A Target Discrimination Process for Anyone

A Target Discrimination Process for Anyone


Often we talk about ways to better our application of force. How to shoot faster, how to shoot straighter. But do we give enough time to understand best practices for gun handling and develop mental processes to help us not make mistakes in target identification? We give the issue a passing glance and say things like “be sure of your target” or “know what you are shooting at.” True statements, but they don’t really give us much to work with.

The Problem

Oftentimes, our mind will see what it expects to see. I see this often in FoF (Force-on-Force) training I have participated in, where people are expecting to find a bad guy around a corner, but instead, find an innocent bystander. Since the good guy anticipated the need to shoot a bad guy, that innocent bystander, more often than not, will soak up a round or two before the good guy realizes their mistake. They expected to shoot, so when their brain saw a “target,” it short-circuited trying to get a proper target ID and just started shooting. These mistaken shootings are a combination of not having an ID process programmed in and poor gun handling. We will address the former for now.

The Solution

Instead of just saying we need to “know our target,” let’s give ourselves a process to follow for proper identification. By training ourselves to follow an identification process, in combination with sound gun handling, we hope to avoid these types of mistakes. This is a process I was exposed to through ALERRT, but I believe it has applications outside of that program and even outside of the law enforcement application. This has usefulness for anyone who might be in the public space having to make critical use of force decisions under intense time pressure and high levels of stress.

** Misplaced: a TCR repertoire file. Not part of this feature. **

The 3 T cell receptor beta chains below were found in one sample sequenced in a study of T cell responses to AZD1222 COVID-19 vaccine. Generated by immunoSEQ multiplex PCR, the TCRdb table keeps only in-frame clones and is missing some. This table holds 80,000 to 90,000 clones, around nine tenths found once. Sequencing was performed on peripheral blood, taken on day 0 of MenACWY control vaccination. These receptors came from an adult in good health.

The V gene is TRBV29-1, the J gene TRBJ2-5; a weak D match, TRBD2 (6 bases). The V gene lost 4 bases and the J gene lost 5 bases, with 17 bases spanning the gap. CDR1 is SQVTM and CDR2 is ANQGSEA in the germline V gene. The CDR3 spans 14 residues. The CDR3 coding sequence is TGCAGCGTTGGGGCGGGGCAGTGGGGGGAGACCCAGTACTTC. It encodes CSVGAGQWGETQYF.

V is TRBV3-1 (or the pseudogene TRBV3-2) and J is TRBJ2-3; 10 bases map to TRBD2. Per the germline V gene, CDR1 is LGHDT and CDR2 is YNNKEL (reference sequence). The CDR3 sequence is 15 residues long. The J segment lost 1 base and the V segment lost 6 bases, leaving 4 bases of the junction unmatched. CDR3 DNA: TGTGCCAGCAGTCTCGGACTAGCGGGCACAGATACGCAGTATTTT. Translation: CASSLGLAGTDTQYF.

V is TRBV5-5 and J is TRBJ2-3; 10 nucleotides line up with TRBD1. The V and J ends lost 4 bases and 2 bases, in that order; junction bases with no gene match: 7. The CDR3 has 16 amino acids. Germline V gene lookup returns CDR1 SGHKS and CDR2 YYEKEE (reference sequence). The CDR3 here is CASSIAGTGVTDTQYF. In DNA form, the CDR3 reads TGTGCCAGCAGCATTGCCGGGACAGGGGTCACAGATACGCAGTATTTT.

The Process

Whole Person – We start by looking at the whole person. We are essentially looking for a uniform or some other identifying feature (i.e., a badge, a known face, etc.)

Hands – Is there a weapon? That is what we want to know, but the presence of a weapon does not automatically mean bad guy. There are a lot of people that might be carrying guns out there, including other good guys. Depending on the circumstances, seeing someone with a gun in their hand might be expected. This is a data point, but we need to continue our process.

Waist – This is where weapons are most often produced from, so if the hand are empty, this is where we look next. Again, the presence of a weapon still does not automatically equal bad guy. We must go on.

Surrounding Area – If the person doesn’t have a weapon in their hand, doesn’t have a weapon visible on their body, we start checking the area within the arm’s reach. Could they acquire a weapon from their environment? Just another data point.

Demeanor and/or Compliance – This is the real storyteller. What does the person appear to be doing? How are they acting? Do they appear to be agitated, are they, are they actively causing harm, or preparing to? This is where we find our answers about what to do next.

How to Practice

This process can be done fairly quickly with a bit of practice. We don’t have to have guns in our hands to practice this either. We can run through this process with anyone, anywhere. Even walking the aisles at the local big box store, to stay sharp and work on our processing speed.

Post Script

One important addition, when we do start doing this with guns, having the ability to see is critical to success. How we manage the gun in our hands can make or break us here. The gun needs to be low enough in our vision that it is not obstructing our view or drawing our attention to where it doesn’t need to be. Having a good low ready position is very valuable here, but more on that later. Until then, hit the mean streets of your local shopping spots and start learning to use this process without a gun in your hand.



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